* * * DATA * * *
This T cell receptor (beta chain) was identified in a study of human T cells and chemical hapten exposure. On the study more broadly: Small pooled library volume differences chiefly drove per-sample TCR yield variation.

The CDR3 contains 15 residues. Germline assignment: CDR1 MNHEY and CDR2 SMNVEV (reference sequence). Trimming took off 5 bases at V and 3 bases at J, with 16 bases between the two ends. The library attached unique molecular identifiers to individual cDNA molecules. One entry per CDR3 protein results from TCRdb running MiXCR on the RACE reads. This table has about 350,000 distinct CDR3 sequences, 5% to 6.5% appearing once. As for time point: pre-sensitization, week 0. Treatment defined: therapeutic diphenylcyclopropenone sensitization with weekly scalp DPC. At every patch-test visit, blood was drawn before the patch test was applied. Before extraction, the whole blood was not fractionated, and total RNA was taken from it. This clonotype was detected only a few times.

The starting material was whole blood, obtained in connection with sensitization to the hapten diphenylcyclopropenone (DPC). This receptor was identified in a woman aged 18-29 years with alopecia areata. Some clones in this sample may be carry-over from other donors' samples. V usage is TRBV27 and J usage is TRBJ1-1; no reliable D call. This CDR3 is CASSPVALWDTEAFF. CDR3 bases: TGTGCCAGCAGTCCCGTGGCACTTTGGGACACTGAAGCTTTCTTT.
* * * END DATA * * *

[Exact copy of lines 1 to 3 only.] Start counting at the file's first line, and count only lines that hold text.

This T cell receptor (beta chain) was identified in a study of human T cells and chemical hapten exposure. On the study more broadly: Small pooled library volume differences chiefly drove per-sample TCR yield variation.

The CDR3 contains 15 residues. Germline assignment: CDR1 MNHEY and CDR2 SMNVEV (reference sequence). Trimming took off 5 bases at V and 3 bases at J, with 16 bases between the two ends. The library attached unique molecular identifiers to individual cDNA molecules. One entry per CDR3 protein results from TCRdb running MiXCR on the RACE reads. This table has about 350,000 distinct CDR3 sequences, 5% to 6.5% appearing once. As for time point: pre-sensitization, week 0. Treatment defined: therapeutic diphenylcyclopropenone sensitization with weekly scalp DPC. At every patch-test visit, blood was drawn before the patch test was applied. Before extraction, the whole blood was not fractionated, and total RNA was taken from it. This clonotype was detected only a few times.

The starting material was whole blood, obtained in connection with sensitization to the hapten diphenylcyclopropenone (DPC). This receptor was identified in a woman aged 18-29 years with alopecia areata. Some clones in this sample may be carry-over from other donors' samples. V usage is TRBV27 and J usage is TRBJ1-1; no reliable D call. This CDR3 is CASSPVALWDTEAFF. CDR3 bases: TGTGCCAGCAGTCCCGTGGCACTTTGGGACACTGAAGCTTTCTTT.